This how-to illustrates adding a process for availability monitoring. We add and create a fake process, which assists in understanding and testing purposes. You can then extend this how-to to work for any real processes on your systems.


  1. Prep Environment
    1. Start process running
  2. Manually add process to Zenoss
  3. Remodel Device
  4. Check for process in Zenoss
  5. Test that monitoring works
  6. Lock the process



  • You have a device with working SNMP connections to Zenoss.

Check default processes

First, check to make sure that your process is not monitored by default. Some common processes such as httpd and mysql may be monitored out of the box. You can also look at the properties of these pre-existing processes for more advanced Regex examples.

  • Navigate to the device
  • Click on the ‘OS’ tab
  • Inside the ‘OS Processes’ table, uncheck the ‘Monitored’ box
    • Wait for a refresh and see if your process is now listed.

Case Sensitive

Many processes added are often case sensitive, especially on unix systems. Regex fields are case-sensitive by default.

Prep Environment

You can do this with a real process, but also with a fake one that we will create. A fake one allows us to play and test easily.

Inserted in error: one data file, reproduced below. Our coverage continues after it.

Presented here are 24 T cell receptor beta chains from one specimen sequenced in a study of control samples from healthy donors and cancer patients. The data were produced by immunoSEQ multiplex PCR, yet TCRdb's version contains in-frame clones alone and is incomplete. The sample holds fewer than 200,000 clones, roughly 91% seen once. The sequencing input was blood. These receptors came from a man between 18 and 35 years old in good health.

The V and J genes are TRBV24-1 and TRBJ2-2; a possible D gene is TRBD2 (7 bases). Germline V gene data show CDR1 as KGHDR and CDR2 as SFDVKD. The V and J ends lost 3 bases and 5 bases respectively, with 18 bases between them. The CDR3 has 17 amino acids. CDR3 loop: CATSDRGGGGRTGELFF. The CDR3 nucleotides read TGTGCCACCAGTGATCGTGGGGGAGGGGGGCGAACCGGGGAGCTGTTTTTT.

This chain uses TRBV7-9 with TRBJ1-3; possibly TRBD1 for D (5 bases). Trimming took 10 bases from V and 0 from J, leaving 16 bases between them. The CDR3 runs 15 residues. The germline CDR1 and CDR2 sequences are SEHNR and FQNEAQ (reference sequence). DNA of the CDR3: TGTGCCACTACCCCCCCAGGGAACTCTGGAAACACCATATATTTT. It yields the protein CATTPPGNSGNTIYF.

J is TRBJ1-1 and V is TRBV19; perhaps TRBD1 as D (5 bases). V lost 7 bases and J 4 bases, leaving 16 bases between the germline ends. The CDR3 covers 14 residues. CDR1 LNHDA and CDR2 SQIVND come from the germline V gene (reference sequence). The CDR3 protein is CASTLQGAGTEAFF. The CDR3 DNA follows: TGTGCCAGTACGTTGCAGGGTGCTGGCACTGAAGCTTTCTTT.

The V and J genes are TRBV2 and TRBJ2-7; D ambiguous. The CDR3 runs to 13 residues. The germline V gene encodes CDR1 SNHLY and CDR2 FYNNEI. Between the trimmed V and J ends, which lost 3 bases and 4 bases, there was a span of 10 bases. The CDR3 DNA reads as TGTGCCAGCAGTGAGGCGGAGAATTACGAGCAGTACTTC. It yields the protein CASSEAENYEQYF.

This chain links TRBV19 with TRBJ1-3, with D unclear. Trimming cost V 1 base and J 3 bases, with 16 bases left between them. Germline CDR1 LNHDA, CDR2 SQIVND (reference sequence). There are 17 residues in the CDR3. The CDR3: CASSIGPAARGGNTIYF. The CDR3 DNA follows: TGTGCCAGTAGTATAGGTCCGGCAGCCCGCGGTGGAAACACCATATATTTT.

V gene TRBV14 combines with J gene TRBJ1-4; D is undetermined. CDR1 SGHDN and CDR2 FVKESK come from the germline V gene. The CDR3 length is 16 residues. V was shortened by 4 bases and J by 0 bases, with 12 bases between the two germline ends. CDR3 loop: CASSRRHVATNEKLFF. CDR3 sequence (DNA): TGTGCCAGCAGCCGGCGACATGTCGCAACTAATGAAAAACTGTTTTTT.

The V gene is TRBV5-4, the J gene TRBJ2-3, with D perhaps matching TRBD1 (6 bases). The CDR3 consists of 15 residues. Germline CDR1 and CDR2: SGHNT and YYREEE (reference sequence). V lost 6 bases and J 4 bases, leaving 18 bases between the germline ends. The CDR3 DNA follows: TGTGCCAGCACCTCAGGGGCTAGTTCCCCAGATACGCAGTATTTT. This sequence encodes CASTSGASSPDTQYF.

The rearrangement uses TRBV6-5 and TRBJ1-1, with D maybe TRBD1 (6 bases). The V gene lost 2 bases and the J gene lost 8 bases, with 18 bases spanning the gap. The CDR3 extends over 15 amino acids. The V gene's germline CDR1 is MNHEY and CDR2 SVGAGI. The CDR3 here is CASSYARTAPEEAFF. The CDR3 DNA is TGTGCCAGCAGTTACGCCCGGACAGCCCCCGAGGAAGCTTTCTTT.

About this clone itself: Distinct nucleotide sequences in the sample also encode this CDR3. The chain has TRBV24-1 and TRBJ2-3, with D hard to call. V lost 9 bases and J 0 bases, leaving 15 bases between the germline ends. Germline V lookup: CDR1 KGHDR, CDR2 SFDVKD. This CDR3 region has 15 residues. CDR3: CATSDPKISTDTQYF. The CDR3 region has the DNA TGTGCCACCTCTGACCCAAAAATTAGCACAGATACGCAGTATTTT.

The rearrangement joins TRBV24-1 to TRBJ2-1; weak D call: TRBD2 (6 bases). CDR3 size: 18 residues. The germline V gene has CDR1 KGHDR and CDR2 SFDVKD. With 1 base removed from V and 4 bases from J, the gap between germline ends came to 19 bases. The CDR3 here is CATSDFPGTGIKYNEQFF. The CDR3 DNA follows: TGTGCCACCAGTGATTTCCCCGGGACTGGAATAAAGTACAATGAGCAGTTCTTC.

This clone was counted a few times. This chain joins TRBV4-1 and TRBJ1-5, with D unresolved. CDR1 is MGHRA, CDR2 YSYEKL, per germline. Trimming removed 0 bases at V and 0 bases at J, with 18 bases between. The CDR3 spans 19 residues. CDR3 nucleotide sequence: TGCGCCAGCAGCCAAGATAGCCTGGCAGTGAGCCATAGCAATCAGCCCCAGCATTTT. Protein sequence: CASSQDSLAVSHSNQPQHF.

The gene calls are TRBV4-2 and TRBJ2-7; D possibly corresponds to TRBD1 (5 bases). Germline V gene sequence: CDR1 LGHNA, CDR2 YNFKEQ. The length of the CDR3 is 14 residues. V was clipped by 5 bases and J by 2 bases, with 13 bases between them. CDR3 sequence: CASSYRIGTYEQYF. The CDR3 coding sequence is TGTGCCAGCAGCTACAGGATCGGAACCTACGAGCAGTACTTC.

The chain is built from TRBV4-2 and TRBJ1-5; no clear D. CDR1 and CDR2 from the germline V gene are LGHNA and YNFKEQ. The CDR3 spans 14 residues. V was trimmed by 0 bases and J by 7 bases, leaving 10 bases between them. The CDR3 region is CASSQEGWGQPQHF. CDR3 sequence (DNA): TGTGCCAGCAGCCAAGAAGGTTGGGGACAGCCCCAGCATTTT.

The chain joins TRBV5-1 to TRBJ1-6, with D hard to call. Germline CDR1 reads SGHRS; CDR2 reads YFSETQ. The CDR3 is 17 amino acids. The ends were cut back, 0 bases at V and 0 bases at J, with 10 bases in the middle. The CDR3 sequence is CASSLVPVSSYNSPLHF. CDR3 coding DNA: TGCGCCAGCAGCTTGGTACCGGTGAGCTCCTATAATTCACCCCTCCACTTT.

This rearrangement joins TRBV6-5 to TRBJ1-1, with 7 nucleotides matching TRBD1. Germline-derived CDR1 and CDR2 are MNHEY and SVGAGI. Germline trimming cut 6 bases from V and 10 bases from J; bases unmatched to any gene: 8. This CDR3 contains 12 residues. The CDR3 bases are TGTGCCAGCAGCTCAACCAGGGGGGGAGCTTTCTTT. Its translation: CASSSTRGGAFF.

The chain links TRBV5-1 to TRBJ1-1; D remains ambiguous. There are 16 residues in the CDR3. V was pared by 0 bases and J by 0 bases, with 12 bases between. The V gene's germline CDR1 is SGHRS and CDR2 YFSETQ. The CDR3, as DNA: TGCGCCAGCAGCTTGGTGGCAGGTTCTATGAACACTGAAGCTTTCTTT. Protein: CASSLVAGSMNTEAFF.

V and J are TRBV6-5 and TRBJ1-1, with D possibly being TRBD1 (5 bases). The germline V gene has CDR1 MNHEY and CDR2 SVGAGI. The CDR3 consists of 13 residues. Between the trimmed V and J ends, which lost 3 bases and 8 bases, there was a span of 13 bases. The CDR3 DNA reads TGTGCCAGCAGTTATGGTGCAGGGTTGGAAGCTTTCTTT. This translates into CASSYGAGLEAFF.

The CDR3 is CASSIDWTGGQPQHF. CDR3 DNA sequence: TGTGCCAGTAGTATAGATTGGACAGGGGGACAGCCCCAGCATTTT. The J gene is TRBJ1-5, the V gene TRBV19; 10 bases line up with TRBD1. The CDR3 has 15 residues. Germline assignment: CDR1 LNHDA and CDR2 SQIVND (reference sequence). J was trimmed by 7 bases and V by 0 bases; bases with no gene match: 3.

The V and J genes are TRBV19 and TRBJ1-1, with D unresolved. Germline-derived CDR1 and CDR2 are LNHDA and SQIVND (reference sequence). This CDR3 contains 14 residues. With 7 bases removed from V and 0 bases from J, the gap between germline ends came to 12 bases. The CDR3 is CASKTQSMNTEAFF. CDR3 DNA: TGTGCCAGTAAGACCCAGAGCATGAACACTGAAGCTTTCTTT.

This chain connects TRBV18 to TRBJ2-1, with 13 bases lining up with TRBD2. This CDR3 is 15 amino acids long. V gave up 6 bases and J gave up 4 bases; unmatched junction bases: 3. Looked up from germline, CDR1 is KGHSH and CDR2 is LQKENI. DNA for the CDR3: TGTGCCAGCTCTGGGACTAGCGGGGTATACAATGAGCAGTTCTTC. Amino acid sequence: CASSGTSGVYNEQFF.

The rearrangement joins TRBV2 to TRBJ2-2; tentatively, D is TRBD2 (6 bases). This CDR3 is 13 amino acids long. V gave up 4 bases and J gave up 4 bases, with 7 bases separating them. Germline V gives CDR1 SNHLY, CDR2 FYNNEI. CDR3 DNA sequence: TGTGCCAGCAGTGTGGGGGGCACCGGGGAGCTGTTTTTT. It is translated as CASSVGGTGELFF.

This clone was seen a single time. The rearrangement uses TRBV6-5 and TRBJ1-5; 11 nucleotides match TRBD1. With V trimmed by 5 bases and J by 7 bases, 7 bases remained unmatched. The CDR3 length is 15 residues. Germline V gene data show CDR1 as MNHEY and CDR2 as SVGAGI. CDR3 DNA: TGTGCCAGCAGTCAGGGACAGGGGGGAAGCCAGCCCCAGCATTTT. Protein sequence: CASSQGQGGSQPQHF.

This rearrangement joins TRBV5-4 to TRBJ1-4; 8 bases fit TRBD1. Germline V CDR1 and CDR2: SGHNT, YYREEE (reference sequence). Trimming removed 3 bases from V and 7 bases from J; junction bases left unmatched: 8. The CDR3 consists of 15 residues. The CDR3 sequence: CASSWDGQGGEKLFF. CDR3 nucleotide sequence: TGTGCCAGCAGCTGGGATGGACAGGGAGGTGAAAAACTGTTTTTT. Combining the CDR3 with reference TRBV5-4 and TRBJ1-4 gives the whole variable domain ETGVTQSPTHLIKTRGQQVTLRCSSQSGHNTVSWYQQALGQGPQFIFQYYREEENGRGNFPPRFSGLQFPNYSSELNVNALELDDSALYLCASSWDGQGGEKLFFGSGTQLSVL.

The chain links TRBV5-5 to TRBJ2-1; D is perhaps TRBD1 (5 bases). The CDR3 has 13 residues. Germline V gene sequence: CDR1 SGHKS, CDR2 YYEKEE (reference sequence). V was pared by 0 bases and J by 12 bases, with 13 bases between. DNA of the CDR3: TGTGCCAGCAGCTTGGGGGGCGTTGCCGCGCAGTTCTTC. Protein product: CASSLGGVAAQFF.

It is a good practice to assure that you are authenticated as ‘zenoss’ user.

su - zenoss

Create process

Create a text file called fred, or whatever you want, to become a shell script that will run for a while in the background. Inside it will be a shell command such as sleep. Make sure it has executability via chmod command.

echo "sleep 500" > fred
chmod 755 fred

Run process

Go ahead and start that shell script. You can do it in the current screen like so:

sh fred

or in the background:

sh fred &

I found it easier to run two shells, one being a shell that ran the test process in the foreground and that I could easily stop it with Ctl+c. A second shell allows you to watch the process, or do any other commands needed.

See process locally

ps ax | grep fred
27577 pts/0    S+     0:00 sh fred
27683 pts/1    S+     0:00 grep fred

You should get back a fred process in addition to the grep that was running as you ran grep. In this case, “sh fred”. This means, for sure, our process is running.

Manually add process to Zenoss

Back to the Zenoss GUI.

  • In the left-hand menu, under ‘Classes’, click ‘Processes’
  • Under the table menu for ‘Processes’, click ‘Add Process...’
  • Type in the process name. Often, it is useful to type in the Regex name that you will use to match the process.
    • We will simply enter “fred”, in our case
    • Case Sensitive: Note that processes added are often case sensitive, especially on unix systems
  • You can mess with the added processes details by clicking the new process ‘fred’
    • ‘Edit’ and ‘zProperties’ tabs contain useful stuff, most importantly the Regex field
    • In this case, we shouldn’t have to muck with anything

Remodel device

This is a necessary step that is often forgot. Remodeling will eventually automatically happen on all devices, usually every 12 hours, but we want to see its effects now.

  • Navigate to the device you are running ‘fred’ on
  • Under the page menu for the device, click ‘Manage’ > ‘Model Device’
  • Re-modeling now occurs and gives a log
  • When a device is modeled, all processes setup in zenoss are checked for by the zenprocess daemon